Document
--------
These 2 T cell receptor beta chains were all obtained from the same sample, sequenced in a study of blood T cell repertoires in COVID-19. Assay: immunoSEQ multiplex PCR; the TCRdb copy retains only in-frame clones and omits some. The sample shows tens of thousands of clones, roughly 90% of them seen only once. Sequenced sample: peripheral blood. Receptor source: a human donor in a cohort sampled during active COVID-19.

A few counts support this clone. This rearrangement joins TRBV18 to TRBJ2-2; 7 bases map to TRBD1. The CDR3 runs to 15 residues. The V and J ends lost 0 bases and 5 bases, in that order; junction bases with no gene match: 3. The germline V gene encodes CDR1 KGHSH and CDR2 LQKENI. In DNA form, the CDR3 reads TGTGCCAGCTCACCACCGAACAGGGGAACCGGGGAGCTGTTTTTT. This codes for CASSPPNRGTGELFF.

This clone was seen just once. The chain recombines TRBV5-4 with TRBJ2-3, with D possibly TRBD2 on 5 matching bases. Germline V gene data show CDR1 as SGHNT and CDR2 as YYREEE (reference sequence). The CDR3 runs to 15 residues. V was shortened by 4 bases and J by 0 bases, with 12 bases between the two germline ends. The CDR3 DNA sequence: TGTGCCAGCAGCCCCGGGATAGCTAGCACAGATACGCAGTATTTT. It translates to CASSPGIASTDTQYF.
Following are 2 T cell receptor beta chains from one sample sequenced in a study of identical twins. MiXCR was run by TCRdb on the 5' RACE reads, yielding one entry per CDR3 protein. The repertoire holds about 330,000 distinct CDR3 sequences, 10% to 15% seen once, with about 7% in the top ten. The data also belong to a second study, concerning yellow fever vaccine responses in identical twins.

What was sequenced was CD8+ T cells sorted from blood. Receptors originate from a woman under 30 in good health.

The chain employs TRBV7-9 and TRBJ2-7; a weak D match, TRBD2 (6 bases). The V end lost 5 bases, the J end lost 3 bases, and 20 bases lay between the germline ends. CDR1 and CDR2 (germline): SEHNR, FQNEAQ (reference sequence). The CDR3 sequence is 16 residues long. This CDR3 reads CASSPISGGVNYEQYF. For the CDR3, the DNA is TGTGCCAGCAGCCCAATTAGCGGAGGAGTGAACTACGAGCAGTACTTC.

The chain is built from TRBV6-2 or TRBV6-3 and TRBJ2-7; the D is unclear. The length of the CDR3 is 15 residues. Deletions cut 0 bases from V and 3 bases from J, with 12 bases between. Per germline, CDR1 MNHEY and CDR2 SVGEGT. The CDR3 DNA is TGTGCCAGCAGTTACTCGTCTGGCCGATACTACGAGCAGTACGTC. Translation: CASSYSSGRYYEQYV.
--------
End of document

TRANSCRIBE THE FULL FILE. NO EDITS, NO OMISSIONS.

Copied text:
These 2 T cell receptor beta chains were all obtained from the same sample, sequenced in a study of blood T cell repertoires in COVID-19. Assay: immunoSEQ multiplex PCR; the TCRdb copy retains only in-frame clones and omits some. The sample shows tens of thousands of clones, roughly 90% of them seen only once. Sequenced sample: peripheral blood. Receptor source: a human donor in a cohort sampled during active COVID-19.

A few counts support this clone. This rearrangement joins TRBV18 to TRBJ2-2; 7 bases map to TRBD1. The CDR3 runs to 15 residues. The V and J ends lost 0 bases and 5 bases, in that order; junction bases with no gene match: 3. The germline V gene encodes CDR1 KGHSH and CDR2 LQKENI. In DNA form, the CDR3 reads TGTGCCAGCTCACCACCGAACAGGGGAACCGGGGAGCTGTTTTTT. This codes for CASSPPNRGTGELFF.

This clone was seen just once. The chain recombines TRBV5-4 with TRBJ2-3, with D possibly TRBD2 on 5 matching bases. Germline V gene data show CDR1 as SGHNT and CDR2 as YYREEE (reference sequence). The CDR3 runs to 15 residues. V was shortened by 4 bases and J by 0 bases, with 12 bases between the two germline ends. The CDR3 DNA sequence: TGTGCCAGCAGCCCCGGGATAGCTAGCACAGATACGCAGTATTTT. It translates to CASSPGIASTDTQYF.
Following are 2 T cell receptor beta chains from one sample sequenced in a study of identical twins. MiXCR was run by TCRdb on the 5' RACE reads, yielding one entry per CDR3 protein. The repertoire holds about 330,000 distinct CDR3 sequences, 10% to 15% seen once, with about 7% in the top ten. The data also belong to a second study, concerning yellow fever vaccine responses in identical twins.

What was sequenced was CD8+ T cells sorted from blood. Receptors originate from a woman under 30 in good health.

The chain employs TRBV7-9 and TRBJ2-7; a weak D match, TRBD2 (6 bases). The V end lost 5 bases, the J end lost 3 bases, and 20 bases lay between the germline ends. CDR1 and CDR2 (germline): SEHNR, FQNEAQ (reference sequence). The CDR3 sequence is 16 residues long. This CDR3 reads CASSPISGGVNYEQYF. For the CDR3, the DNA is TGTGCCAGCAGCCCAATTAGCGGAGGAGTGAACTACGAGCAGTACTTC.

The chain is built from TRBV6-2 or TRBV6-3 and TRBJ2-7; the D is unclear. The length of the CDR3 is 15 residues. Deletions cut 0 bases from V and 3 bases from J, with 12 bases between. Per germline, CDR1 MNHEY and CDR2 SVGEGT. The CDR3 DNA is TGTGCCAGCAGTTACTCGTCTGGCCGATACTACGAGCAGTACGTC. Translation: CASSYSSGRYYEQYV.